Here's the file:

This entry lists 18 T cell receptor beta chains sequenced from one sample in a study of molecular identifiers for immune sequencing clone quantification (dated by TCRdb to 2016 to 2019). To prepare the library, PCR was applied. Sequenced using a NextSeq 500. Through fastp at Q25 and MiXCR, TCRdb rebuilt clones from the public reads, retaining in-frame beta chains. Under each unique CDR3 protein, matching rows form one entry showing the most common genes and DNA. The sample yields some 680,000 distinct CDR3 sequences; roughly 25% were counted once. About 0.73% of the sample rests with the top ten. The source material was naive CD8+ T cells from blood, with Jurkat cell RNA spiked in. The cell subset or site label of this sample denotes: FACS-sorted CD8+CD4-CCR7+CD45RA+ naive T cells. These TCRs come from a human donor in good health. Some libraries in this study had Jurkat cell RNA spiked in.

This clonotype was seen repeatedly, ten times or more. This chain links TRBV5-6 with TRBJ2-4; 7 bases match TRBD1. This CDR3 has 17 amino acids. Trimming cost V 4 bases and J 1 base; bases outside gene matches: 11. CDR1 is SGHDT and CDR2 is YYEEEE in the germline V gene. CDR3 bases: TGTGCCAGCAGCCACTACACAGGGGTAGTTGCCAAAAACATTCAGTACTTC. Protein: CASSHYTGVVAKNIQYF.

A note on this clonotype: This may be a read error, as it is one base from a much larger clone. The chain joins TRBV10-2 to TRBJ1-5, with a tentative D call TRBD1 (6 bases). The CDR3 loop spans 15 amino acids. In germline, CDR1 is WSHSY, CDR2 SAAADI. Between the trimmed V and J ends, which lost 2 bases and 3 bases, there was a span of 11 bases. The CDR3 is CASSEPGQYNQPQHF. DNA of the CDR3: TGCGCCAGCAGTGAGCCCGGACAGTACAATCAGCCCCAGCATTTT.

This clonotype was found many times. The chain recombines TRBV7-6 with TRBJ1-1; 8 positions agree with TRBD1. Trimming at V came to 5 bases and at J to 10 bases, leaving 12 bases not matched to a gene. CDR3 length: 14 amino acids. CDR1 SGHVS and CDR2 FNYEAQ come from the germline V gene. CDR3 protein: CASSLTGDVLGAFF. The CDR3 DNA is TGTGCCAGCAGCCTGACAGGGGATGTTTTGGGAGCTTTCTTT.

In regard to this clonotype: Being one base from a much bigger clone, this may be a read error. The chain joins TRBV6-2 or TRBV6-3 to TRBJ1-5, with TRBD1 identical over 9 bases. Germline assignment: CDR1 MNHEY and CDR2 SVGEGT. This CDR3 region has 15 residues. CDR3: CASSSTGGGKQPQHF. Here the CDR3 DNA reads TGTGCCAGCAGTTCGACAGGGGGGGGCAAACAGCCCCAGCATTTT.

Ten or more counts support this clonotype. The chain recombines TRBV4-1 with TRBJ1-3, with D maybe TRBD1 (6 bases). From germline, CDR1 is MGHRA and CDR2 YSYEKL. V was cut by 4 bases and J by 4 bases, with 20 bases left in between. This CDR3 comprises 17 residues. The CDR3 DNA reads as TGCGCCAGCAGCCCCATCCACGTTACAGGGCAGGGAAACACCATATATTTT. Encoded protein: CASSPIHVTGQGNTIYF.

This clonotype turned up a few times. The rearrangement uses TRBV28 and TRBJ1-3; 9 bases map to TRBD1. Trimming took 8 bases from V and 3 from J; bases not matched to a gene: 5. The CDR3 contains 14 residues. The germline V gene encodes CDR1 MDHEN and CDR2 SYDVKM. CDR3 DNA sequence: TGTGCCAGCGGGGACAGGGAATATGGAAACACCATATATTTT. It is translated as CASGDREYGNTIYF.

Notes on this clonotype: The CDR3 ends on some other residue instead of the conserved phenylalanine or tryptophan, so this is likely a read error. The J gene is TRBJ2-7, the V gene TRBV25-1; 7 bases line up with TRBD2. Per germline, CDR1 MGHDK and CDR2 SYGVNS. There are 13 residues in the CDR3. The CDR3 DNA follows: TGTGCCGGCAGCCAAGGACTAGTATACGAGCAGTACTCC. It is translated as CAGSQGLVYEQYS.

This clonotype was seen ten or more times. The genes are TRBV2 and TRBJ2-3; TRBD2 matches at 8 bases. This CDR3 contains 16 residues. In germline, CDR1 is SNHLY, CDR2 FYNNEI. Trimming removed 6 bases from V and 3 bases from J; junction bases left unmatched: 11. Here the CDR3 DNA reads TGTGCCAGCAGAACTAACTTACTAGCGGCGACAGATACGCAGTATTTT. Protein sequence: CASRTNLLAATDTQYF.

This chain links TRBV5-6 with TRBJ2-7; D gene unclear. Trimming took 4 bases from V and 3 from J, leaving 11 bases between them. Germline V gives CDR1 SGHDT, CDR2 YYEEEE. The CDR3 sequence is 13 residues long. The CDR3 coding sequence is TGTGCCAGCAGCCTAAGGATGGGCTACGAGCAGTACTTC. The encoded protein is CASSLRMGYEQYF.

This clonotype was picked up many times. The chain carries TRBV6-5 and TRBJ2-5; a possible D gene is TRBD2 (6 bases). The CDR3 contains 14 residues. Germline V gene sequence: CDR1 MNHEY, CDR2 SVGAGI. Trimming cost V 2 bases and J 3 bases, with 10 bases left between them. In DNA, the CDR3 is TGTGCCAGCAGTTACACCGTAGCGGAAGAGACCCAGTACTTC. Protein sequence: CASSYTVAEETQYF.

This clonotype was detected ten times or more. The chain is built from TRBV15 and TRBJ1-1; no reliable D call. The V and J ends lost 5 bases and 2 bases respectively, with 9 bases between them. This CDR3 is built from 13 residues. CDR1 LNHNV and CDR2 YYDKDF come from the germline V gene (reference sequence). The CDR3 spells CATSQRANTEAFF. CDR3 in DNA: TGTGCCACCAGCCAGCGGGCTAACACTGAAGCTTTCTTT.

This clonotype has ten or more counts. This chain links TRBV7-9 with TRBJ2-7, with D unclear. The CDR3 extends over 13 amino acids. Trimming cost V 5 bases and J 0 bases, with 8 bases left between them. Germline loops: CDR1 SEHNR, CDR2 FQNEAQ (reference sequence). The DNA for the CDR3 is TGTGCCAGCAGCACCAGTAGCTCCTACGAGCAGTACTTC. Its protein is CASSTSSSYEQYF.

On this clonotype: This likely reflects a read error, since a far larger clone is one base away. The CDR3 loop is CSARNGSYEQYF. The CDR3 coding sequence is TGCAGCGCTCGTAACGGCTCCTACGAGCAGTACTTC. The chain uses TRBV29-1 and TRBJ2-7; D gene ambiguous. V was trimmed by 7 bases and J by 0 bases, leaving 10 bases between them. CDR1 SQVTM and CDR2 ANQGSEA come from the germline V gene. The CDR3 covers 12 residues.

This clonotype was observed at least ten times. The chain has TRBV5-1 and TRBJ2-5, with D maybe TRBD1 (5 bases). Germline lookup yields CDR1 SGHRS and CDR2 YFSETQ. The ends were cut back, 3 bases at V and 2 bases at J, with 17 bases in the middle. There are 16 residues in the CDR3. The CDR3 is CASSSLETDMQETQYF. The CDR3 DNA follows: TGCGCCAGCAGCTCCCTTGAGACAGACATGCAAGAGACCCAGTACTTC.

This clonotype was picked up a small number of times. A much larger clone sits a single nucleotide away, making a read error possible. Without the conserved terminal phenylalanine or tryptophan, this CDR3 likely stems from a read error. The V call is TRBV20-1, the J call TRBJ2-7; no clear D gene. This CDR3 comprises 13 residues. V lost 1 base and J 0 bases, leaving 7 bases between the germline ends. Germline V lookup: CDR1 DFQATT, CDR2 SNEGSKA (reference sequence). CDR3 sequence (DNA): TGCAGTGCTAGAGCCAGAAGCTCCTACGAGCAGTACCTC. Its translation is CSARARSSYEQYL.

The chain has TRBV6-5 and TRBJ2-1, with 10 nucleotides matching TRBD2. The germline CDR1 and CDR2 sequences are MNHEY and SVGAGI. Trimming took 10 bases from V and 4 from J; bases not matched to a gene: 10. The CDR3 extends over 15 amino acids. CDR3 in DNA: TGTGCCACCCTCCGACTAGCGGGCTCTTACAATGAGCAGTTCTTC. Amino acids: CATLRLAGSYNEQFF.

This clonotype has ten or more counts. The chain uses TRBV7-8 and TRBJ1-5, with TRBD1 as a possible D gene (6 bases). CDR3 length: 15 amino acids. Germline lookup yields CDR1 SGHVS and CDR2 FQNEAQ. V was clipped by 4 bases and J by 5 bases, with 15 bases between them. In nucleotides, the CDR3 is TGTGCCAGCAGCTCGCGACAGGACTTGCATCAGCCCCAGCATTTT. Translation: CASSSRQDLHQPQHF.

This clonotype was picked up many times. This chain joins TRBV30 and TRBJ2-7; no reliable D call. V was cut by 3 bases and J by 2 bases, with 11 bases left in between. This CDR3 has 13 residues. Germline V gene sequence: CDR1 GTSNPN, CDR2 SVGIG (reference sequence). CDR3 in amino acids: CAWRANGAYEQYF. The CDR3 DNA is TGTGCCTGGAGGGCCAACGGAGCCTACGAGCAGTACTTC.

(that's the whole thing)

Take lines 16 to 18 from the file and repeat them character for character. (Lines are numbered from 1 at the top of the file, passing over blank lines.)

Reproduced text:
This clonotype was picked up a small number of times. A much larger clone sits a single nucleotide away, making a read error possible. Without the conserved terminal phenylalanine or tryptophan, this CDR3 likely stems from a read error. The V call is TRBV20-1, the J call TRBJ2-7; no clear D gene. This CDR3 comprises 13 residues. V lost 1 base and J 0 bases, leaving 7 bases between the germline ends. Germline V lookup: CDR1 DFQATT, CDR2 SNEGSKA (reference sequence). CDR3 sequence (DNA): TGCAGTGCTAGAGCCAGAAGCTCCTACGAGCAGTACCTC. Its translation is CSARARSSYEQYL.

The chain has TRBV6-5 and TRBJ2-1, with 10 nucleotides matching TRBD2. The germline CDR1 and CDR2 sequences are MNHEY and SVGAGI. Trimming took 10 bases from V and 4 from J; bases not matched to a gene: 10. The CDR3 extends over 15 amino acids. CDR3 in DNA: TGTGCCACCCTCCGACTAGCGGGCTCTTACAATGAGCAGTTCTTC. Amino acids: CATLRLAGSYNEQFF.

This clonotype has ten or more counts. The chain uses TRBV7-8 and TRBJ1-5, with TRBD1 as a possible D gene (6 bases). CDR3 length: 15 amino acids. Germline lookup yields CDR1 SGHVS and CDR2 FQNEAQ. V was clipped by 4 bases and J by 5 bases, with 15 bases between them. In nucleotides, the CDR3 is TGTGCCAGCAGCTCGCGACAGGACTTGCATCAGCCCCAGCATTTT. Translation: CASSSRQDLHQPQHF.